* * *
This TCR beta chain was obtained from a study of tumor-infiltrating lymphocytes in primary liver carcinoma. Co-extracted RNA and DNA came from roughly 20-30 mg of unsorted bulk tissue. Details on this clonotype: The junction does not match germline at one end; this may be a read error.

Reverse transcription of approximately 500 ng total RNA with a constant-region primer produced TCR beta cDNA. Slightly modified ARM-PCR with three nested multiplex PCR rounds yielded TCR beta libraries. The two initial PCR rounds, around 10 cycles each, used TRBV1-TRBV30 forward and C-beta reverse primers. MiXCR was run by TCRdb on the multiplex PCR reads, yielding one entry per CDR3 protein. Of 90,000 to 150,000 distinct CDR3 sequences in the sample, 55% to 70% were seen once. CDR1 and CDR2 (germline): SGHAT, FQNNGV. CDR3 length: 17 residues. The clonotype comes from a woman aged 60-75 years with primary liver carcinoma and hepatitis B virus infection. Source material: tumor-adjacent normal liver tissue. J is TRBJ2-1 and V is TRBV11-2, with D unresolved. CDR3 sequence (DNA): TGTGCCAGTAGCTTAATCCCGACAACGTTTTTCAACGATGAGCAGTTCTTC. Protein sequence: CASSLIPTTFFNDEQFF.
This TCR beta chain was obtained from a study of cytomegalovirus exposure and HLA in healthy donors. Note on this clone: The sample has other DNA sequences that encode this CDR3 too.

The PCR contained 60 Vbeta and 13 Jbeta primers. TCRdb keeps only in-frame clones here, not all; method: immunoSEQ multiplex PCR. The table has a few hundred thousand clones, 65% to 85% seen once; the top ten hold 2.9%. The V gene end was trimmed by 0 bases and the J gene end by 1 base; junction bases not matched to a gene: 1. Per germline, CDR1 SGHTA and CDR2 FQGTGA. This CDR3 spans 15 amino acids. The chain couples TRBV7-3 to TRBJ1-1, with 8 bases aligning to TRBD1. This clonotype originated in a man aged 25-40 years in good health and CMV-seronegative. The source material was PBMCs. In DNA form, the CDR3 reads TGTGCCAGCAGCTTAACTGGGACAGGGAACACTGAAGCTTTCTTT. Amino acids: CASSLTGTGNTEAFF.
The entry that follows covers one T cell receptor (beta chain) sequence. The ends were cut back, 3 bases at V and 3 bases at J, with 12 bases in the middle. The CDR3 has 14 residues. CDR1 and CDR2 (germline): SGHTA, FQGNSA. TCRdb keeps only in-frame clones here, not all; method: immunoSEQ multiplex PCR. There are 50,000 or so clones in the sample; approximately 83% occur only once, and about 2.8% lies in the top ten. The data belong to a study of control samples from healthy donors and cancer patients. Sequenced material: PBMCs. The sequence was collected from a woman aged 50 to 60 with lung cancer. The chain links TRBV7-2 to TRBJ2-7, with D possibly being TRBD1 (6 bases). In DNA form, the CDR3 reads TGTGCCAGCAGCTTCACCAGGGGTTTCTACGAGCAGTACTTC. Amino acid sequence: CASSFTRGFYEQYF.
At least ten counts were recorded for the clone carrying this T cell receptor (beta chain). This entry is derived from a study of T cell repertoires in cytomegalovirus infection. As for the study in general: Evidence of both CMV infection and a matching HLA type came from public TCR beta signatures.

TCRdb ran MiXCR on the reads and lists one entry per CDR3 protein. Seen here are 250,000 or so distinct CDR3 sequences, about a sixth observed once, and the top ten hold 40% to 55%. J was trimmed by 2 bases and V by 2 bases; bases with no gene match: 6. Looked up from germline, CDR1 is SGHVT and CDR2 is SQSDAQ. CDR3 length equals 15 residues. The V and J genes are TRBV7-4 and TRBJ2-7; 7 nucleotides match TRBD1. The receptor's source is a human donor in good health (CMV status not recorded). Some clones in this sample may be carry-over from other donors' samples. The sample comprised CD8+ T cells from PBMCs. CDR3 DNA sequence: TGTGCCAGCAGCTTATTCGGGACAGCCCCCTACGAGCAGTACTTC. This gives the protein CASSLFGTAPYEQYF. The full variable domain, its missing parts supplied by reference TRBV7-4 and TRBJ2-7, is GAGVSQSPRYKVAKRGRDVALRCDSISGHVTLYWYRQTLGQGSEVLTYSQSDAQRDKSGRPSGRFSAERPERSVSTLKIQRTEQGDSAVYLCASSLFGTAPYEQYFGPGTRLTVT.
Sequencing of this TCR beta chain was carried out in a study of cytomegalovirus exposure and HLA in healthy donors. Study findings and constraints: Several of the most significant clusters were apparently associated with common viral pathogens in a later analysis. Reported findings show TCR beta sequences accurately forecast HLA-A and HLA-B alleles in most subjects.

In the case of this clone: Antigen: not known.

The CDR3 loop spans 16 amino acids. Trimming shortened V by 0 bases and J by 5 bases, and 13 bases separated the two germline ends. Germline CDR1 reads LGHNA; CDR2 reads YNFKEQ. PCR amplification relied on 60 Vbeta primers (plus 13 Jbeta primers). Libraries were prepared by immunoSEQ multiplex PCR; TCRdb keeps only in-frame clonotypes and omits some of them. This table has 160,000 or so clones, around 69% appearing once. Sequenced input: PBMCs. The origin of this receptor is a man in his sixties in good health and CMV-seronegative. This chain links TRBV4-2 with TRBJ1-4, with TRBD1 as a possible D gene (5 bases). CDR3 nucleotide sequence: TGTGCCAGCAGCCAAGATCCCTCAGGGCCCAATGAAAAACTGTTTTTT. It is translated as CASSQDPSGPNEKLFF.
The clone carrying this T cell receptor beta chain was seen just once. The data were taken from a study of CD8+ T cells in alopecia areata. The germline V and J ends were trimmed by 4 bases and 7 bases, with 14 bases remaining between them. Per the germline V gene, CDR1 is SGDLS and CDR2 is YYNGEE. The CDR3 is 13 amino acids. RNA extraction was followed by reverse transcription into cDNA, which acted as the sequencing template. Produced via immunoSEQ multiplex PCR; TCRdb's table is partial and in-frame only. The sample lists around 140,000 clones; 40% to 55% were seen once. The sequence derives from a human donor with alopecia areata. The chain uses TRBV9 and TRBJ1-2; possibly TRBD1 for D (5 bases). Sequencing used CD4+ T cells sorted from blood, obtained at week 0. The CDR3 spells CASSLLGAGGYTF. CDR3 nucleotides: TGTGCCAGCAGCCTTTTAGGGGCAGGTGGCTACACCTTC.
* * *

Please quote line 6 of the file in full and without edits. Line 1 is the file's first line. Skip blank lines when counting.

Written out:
At least ten counts were recorded for the clone carrying this T cell receptor (beta chain). This entry is derived from a study of T cell repertoires in cytomegalovirus infection. As for the study in general: Evidence of both CMV infection and a matching HLA type came from public TCR beta signatures.